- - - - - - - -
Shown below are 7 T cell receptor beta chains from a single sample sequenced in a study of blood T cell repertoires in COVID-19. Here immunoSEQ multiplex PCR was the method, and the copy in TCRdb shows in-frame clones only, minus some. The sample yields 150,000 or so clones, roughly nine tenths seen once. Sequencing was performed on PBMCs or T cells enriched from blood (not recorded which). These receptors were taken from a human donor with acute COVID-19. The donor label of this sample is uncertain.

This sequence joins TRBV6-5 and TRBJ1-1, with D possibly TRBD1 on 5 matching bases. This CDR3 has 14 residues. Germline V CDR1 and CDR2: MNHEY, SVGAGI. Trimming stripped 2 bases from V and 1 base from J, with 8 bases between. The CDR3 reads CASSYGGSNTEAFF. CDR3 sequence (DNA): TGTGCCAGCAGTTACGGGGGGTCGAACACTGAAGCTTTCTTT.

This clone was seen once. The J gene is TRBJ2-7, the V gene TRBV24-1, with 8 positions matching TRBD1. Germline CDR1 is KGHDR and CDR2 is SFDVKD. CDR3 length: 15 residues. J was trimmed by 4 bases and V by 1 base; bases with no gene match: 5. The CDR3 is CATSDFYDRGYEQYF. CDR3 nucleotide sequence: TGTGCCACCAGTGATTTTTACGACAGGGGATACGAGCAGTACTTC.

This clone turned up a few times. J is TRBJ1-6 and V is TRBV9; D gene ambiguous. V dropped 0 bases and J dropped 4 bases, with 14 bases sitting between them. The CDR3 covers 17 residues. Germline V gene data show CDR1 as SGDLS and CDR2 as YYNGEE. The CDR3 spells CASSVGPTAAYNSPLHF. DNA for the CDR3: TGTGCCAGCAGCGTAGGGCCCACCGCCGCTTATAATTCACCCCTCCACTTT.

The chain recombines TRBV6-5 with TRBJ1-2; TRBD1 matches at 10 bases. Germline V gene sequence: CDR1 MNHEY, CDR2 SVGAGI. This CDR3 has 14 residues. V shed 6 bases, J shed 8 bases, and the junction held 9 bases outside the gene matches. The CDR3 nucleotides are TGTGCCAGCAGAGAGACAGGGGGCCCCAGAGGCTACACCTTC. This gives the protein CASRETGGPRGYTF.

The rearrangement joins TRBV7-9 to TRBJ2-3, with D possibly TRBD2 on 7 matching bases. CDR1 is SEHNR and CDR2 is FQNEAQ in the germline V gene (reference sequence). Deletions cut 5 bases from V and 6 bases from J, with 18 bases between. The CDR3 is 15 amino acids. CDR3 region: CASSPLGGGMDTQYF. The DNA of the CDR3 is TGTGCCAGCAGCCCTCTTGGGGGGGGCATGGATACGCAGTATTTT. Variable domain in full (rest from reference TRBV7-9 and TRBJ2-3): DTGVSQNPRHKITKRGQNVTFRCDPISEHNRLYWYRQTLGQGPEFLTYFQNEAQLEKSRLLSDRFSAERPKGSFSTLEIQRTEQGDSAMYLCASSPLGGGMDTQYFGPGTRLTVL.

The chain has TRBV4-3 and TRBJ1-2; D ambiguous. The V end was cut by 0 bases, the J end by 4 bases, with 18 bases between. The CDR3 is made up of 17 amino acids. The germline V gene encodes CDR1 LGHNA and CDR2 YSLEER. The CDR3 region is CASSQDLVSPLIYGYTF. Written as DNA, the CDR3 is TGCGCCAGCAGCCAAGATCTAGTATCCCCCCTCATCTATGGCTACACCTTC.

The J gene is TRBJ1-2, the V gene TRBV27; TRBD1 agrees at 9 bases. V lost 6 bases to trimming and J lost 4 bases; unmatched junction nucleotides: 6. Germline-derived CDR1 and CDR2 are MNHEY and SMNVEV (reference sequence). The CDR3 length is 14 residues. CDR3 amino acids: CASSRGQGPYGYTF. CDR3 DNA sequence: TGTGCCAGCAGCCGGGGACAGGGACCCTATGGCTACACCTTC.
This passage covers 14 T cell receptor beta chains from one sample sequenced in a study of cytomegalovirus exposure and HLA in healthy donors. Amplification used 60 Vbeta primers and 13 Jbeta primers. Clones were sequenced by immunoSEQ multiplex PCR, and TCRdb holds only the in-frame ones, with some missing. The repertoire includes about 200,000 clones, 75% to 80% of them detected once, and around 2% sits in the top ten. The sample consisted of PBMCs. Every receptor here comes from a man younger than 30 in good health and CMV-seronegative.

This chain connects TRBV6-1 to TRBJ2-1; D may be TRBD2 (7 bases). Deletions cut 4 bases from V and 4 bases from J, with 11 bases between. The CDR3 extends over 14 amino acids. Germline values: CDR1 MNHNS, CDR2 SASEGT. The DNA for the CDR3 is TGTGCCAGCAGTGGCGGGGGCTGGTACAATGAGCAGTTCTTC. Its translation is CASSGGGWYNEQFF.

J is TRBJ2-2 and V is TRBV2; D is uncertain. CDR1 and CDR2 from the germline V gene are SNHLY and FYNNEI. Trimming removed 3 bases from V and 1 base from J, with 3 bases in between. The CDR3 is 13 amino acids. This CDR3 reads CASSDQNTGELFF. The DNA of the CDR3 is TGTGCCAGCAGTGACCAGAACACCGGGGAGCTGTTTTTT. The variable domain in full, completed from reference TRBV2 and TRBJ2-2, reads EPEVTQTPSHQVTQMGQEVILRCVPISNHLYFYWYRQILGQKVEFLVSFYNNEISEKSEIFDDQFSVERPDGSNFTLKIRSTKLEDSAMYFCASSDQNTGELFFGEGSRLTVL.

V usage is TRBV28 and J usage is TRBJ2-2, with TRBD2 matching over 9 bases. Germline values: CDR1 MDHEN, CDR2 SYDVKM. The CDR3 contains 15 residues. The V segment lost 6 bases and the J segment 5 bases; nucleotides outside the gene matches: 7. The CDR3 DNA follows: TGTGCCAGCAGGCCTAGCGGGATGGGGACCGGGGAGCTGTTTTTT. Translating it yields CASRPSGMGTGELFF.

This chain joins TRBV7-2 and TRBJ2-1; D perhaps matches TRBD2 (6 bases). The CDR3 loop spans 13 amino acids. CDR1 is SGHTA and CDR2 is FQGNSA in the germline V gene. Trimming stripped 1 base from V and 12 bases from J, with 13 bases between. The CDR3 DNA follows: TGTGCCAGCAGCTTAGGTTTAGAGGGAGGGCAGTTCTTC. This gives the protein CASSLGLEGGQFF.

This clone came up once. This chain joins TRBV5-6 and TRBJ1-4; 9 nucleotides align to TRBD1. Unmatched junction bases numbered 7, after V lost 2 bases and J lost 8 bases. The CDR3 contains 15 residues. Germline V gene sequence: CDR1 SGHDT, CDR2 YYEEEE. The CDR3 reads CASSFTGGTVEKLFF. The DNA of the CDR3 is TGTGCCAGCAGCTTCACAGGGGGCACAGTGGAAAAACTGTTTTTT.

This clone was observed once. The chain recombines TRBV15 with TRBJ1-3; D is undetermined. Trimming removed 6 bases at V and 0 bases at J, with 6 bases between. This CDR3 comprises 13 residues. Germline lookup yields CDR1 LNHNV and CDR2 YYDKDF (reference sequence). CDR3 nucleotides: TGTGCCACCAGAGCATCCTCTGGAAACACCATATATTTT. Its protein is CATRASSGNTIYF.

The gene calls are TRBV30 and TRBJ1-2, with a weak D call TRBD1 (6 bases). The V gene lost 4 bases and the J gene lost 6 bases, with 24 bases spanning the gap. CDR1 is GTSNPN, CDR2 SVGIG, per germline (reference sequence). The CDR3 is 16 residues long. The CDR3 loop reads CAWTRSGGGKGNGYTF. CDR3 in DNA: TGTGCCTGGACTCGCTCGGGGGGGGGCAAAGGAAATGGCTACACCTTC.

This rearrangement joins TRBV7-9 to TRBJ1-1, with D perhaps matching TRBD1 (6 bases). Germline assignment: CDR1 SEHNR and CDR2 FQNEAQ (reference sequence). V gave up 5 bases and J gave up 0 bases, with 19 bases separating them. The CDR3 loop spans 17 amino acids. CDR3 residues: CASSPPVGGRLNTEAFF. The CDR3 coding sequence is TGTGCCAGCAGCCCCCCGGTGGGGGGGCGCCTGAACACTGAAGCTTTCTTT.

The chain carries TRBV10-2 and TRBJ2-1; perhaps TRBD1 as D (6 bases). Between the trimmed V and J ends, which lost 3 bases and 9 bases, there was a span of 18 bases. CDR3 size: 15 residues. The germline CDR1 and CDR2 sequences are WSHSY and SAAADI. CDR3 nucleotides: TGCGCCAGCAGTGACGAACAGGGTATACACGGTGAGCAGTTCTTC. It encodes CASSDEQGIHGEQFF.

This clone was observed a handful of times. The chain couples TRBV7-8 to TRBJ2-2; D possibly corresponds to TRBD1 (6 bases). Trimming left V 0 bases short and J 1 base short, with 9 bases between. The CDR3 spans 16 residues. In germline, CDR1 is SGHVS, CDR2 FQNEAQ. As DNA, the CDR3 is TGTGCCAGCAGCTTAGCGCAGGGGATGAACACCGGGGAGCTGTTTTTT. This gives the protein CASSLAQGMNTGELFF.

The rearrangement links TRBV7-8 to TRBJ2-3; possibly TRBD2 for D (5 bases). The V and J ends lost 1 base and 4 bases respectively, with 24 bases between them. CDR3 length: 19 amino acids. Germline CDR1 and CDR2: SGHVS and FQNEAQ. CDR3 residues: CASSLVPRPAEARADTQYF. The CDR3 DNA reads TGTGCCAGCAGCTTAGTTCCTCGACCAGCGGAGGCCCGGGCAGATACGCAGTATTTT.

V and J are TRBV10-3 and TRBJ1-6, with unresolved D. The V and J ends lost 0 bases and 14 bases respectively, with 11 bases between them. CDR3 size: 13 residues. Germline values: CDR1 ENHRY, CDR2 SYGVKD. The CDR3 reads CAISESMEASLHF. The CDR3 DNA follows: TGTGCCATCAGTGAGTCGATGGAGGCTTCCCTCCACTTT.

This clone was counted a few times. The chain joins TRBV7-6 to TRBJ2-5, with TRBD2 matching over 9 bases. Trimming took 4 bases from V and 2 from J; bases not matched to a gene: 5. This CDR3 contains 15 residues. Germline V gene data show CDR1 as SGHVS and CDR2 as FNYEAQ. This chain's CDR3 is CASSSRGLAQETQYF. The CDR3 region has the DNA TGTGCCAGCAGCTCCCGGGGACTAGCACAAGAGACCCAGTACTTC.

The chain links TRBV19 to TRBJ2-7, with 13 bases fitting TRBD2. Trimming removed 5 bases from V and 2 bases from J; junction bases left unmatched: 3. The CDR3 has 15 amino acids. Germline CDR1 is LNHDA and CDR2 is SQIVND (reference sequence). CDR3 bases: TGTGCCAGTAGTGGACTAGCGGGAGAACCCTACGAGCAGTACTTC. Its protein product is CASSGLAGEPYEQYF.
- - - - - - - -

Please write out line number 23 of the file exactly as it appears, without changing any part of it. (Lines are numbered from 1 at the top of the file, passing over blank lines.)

The chain links TRBV19 to TRBJ2-7, with 13 bases fitting TRBD2. Trimming removed 5 bases from V and 2 bases from J; junction bases left unmatched: 3. The CDR3 has 15 amino acids. Germline CDR1 is LNHDA and CDR2 is SQIVND (reference sequence). CDR3 bases: TGTGCCAGTAGTGGACTAGCGGGAGAACCCTACGAGCAGTACTTC. Its protein product is CASSGLAGEPYEQYF.